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Start managing with these Microsoft Graph API features

Microsoft Graph offers several administrative advantages when handling jobs on Microsoft 365 and Azure AD, but be aware of some potential trouble spots when employing this technology.

It's a headache to manage Microsoft's multiple cloud services due to the many management options, but a relatively new technology delivers a unified approach to bring administrative relief.

Microsoft 365 as a core service is a connected series of components, controls and services. Each service -- including Exchange, SharePoint, Microsoft Teams, and even the security and compliance features -- has its own API. Separate APIs make it more complicated to pull information or perform changes; you need to use a different endpoint with distinctive properties and even dissimilar syntax. Microsoft created Microsoft Graph to streamline the way to work with services within Microsoft 365/Office 365 tenants. With PowerShell, you can connect to one endpoint to work with all your Microsoft services.

Microsoft Graph exposes the existing REST APIs and client libraries to allow connections to Microsoft cloud services, such as the following:

  • Microsoft 365 cloud services
  • Microsoft 365 compliance eDiscovery
  • Microsoft Search
  • Enterprise Mobility + Security services
  • Windows 10 services
  • Dynamics 365 Business Central

Each service has its own API, but Microsoft Graph wraps them in a more cohesive framework.

Microsoft Graph has two core endpoints: a released version, known as version 1.0, and a beta version for testing purposes. For example, to view your personal Microsoft 365 user profile, you can use either endpoint using the following links to the online Graph Explorer tool:

How do you use Microsoft Graph?

Graph Explorer is a great starting place to connect to your tenant and execute commands. The Microsoft Graph toolkit works with other programming languages with a common framework. To learn more about the Microsoft Graph toolkit, the following link offers more detailed information.

Another option is the Graph PowerShell SDK, which is a wrapper for Microsoft Graph. Each PowerShell command directly connects to either one or more Microsoft Graph API calls.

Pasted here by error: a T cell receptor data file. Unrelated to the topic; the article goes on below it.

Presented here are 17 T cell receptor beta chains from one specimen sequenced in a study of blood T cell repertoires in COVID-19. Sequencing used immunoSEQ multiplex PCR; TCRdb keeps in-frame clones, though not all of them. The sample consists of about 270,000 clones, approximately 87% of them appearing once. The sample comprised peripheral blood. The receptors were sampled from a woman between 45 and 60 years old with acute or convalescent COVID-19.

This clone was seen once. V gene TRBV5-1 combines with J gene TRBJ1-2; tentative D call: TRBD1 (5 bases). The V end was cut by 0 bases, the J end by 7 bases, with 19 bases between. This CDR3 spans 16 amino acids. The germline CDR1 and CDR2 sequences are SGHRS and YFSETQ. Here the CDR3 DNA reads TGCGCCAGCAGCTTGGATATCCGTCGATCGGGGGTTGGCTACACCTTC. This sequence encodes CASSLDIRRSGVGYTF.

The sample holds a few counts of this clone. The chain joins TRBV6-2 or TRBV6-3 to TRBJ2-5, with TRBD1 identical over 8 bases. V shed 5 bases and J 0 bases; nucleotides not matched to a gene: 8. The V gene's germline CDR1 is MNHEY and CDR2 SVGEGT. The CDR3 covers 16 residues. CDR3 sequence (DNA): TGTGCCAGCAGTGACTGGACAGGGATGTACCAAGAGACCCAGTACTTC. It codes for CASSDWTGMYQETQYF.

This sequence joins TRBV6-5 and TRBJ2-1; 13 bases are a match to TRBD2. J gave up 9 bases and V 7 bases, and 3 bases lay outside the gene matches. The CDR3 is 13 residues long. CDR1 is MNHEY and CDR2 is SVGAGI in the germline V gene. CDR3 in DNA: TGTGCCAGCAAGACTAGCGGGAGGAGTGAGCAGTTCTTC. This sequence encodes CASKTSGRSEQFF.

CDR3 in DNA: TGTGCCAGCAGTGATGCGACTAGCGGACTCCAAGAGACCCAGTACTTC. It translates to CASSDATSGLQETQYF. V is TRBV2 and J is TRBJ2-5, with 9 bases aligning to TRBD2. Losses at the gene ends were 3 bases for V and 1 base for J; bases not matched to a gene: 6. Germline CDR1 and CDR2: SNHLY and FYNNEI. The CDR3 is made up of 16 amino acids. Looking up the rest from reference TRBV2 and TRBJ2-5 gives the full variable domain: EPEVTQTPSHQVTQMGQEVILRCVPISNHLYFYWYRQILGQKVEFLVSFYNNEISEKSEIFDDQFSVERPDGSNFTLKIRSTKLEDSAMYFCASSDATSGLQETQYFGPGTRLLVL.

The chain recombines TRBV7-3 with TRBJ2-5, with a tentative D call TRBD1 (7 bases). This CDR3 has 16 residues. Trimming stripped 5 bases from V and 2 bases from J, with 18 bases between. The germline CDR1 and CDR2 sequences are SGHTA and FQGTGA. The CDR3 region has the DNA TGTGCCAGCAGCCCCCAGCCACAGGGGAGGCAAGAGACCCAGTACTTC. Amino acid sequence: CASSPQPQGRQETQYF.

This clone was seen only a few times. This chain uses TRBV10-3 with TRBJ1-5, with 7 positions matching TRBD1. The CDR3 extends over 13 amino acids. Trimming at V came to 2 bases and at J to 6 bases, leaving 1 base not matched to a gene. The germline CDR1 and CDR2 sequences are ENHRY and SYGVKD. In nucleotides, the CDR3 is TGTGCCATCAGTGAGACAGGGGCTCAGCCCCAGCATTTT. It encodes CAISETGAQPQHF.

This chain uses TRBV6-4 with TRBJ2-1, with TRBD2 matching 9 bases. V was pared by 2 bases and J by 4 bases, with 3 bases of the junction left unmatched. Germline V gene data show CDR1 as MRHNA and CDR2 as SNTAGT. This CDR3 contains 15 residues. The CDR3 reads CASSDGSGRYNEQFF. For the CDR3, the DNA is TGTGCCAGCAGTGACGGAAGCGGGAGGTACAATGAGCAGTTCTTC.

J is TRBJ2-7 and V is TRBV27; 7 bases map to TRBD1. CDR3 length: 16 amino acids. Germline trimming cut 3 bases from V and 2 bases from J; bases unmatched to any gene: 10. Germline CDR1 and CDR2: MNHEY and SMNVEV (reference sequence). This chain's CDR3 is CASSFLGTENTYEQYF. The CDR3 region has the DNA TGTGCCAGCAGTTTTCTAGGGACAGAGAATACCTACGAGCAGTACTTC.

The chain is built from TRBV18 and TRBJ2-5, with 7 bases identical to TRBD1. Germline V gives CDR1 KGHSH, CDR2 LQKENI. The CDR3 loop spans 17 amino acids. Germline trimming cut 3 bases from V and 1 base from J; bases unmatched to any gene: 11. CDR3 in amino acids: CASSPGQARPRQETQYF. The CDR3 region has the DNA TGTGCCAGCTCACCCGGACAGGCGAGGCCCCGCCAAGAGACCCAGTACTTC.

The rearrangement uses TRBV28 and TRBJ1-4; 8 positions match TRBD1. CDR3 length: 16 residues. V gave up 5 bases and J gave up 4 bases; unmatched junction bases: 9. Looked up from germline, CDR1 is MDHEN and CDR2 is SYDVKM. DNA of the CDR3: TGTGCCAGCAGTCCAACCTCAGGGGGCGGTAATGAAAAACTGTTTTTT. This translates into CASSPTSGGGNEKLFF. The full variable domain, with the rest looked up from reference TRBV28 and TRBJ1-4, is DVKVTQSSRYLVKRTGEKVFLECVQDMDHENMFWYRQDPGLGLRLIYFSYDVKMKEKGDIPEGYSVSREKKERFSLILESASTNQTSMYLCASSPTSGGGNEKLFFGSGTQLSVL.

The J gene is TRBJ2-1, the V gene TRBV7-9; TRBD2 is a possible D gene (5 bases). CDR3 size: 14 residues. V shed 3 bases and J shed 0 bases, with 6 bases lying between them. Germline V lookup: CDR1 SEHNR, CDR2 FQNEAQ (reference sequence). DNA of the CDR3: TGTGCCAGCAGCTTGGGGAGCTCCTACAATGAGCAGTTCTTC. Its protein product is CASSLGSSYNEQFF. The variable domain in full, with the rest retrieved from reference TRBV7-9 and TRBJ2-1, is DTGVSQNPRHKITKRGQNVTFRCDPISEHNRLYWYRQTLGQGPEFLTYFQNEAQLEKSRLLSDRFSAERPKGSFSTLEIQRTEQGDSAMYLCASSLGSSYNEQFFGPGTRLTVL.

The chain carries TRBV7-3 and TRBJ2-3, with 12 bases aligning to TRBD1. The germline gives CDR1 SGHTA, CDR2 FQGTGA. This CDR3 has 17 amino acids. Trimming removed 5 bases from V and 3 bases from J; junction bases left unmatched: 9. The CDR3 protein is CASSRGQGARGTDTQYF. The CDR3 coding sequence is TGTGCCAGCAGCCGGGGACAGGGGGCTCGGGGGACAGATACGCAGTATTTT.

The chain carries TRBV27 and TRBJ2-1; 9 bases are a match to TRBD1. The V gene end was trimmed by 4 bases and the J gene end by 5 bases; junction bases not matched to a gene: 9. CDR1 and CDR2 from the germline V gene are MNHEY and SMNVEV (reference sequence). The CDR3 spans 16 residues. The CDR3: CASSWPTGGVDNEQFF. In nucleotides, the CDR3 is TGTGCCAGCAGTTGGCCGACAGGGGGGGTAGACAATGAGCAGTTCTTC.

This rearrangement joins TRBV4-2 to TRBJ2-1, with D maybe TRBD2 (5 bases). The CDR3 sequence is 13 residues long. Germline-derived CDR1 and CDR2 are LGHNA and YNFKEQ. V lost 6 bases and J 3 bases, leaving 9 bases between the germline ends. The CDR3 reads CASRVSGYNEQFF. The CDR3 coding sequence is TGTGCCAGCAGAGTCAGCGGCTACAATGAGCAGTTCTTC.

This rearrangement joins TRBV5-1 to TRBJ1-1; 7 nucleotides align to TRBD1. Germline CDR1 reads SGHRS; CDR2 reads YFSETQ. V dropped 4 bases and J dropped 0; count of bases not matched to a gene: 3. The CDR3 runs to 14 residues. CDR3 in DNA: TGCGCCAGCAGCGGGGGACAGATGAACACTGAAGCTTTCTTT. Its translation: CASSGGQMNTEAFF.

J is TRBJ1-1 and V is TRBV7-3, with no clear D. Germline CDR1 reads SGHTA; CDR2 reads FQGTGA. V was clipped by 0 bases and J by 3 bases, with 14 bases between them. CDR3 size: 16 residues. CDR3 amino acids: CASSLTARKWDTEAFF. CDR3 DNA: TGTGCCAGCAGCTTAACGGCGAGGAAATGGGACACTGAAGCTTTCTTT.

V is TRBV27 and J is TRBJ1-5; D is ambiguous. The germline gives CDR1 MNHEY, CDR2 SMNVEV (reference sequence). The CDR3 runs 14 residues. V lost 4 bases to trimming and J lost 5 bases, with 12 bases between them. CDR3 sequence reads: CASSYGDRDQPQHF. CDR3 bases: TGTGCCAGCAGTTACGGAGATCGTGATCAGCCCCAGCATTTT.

No matter the approach, using Microsoft Graph requires connecting to a REST API endpoint combined with the properties or values needed. For example, to retrieve the members of a Microsoft Teams channel using Microsoft Graph, the following Uniform Resource Identifier (URI) is required:

The URI starts with the graph endpoint and graph version, followed by the service endpoint, resource ID (Team ID) and required object type, which, in this case, is members of the team. You can use the same URI within any supported programming language or tool that supports REST API calls. For example, to call the same URI with PowerShell, use the following commands:

$version = "beta"
$serviceendpoint = "groups"
$resource = "0c83236a-7484-4128-b43c-f7f5011a581b"
$objecttype = "members"
$body = @{}
$members = Invoke-MgGraphRequest `
     -Uri "$endpoint/$version/$serviceendpoint/$resource/$objecttype" `
     -Method GET `
     -Body $body
$members.value | ForEach-Object {
     Write-Host $_.mail

Why use Microsoft Graph?

There are six compelling reasons to use Microsoft Graph:

  1. provides a single resource endpoint;
  2. supports multiple development types;
  3. eases the navigation of Microsoft Graph objects;
  4. offers development platform and language flexibility;
  5. gets protection from the Microsoft identity stack and services; and
  6. utilizes open standards.

Microsoft Graph helps you avoid several issues in other management methods. Some configuration options do not exist within the administration portals and are only available within Microsoft Graph. New features typically surface in Microsoft Graph before they appear in the portals.